Paucity of pigs pushes pork prices
September 10, 2017
The cost of pork is on the rise. Suppliers have started to raise their prices by up to 38%, this has caused price increases of up to 20% in supermarkets, as the cost is being passed down to the consumer.
Multiple factors have contributed to this latest cost increase, including farmers having to invest more, which has been created by the consumer concern over animal welfare, as well as the need to improve product tracking and tracing capabilities. However, the main rapid price jump has been caused by the sudden and huge export demand from China, as well as the devaluation of the British Pound following from Brexit.
The export demand has developed following severe flooding in China which is affecting millions of people, as well as pig farmers, who are struggling to protect their livestock. This dilemma is forcing suppliers in China to look further afield to satisfy their consumer demand.
Foreign buyers have been attracted to the UK to fulfil their pork demand thanks to the weakness of the sterling, following the Brexit vote, resulting in a 40,000-tonne rise in exports, up 31% on the first half of last year, as China surpasses Ireland as the UK’s biggest export partner of pork products, accounting for more than 20% of UK exports.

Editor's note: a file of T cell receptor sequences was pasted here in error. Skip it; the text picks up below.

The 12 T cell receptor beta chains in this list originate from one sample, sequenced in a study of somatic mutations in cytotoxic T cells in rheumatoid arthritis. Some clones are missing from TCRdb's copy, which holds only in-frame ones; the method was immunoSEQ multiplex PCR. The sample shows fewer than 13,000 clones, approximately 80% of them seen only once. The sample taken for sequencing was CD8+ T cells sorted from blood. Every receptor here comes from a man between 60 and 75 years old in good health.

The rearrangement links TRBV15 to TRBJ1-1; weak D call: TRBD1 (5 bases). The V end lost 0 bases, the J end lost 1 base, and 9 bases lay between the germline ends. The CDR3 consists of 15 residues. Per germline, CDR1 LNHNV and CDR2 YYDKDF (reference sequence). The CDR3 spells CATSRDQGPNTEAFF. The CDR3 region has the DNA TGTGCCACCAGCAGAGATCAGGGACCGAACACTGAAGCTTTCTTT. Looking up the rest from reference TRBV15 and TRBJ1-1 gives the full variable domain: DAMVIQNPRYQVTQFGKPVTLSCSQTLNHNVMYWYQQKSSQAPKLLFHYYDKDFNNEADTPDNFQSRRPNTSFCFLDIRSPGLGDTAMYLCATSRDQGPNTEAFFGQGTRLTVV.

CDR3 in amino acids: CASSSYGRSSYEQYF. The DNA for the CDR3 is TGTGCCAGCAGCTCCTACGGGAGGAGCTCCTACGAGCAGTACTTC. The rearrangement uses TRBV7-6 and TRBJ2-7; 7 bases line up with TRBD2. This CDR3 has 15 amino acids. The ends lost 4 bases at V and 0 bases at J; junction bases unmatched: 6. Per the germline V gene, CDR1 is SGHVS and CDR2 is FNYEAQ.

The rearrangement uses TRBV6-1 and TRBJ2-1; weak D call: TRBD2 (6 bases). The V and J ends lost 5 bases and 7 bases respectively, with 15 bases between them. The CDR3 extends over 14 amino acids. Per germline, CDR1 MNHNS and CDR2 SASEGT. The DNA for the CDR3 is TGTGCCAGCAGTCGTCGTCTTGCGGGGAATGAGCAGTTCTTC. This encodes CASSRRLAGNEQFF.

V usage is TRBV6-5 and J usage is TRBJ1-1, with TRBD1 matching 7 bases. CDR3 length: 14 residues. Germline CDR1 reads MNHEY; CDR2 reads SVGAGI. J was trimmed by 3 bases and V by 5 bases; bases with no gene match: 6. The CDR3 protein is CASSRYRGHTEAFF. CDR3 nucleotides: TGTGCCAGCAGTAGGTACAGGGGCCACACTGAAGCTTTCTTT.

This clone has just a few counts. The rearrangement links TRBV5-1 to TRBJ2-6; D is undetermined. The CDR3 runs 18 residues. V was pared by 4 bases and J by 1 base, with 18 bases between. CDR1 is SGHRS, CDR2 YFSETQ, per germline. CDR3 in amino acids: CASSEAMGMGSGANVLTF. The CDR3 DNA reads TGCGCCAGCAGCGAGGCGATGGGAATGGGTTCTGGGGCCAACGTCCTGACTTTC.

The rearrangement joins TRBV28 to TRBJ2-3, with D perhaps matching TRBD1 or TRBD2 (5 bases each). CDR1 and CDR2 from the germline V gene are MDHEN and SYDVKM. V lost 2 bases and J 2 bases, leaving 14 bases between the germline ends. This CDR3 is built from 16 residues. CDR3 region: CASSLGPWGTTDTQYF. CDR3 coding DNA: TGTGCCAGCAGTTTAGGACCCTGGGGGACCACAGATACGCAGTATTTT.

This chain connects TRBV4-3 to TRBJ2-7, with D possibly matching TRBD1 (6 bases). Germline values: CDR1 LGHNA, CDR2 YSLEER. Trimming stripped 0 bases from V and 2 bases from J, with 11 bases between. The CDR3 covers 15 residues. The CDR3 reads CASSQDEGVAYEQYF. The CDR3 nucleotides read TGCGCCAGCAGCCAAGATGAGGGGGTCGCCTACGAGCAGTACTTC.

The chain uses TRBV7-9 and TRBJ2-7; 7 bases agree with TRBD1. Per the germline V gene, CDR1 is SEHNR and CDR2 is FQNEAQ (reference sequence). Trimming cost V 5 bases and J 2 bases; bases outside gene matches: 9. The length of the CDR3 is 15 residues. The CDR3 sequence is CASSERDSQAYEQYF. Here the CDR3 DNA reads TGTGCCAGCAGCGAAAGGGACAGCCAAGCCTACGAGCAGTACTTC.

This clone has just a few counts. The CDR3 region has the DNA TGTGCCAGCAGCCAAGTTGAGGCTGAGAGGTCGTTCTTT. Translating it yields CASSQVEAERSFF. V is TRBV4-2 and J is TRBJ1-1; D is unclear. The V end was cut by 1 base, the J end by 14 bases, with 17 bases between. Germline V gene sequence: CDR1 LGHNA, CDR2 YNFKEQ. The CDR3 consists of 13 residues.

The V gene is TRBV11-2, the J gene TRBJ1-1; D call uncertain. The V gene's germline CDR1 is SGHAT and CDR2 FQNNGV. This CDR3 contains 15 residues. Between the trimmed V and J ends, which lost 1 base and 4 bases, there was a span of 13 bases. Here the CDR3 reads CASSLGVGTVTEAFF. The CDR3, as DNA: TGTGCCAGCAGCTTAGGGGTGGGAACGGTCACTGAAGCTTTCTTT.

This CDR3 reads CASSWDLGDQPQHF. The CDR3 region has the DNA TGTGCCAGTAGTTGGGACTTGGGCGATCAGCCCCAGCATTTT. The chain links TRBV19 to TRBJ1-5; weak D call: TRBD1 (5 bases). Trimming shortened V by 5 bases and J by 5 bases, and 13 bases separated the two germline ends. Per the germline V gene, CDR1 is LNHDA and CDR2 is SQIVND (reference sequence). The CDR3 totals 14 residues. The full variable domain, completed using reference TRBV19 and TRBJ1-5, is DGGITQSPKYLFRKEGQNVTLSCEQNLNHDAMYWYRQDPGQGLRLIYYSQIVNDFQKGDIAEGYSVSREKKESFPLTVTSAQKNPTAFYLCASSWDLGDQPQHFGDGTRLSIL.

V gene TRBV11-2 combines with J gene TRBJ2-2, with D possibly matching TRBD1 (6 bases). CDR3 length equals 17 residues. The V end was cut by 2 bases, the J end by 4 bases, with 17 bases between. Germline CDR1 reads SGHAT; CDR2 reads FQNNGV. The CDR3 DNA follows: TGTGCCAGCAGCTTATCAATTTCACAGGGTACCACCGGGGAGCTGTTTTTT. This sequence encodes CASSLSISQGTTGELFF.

This growth in demand from China, along with the seasonal increase in demand created by the upcoming barbeque season has started to rapidly increase the shortage of pigs in the UK and Europe. This shortage has sparked pork prices to rapidly increase, with EU costs already increased by over 60%.
With no sign of demand slowing down, it looks like we might be paying a higher price for that bacon sandwich.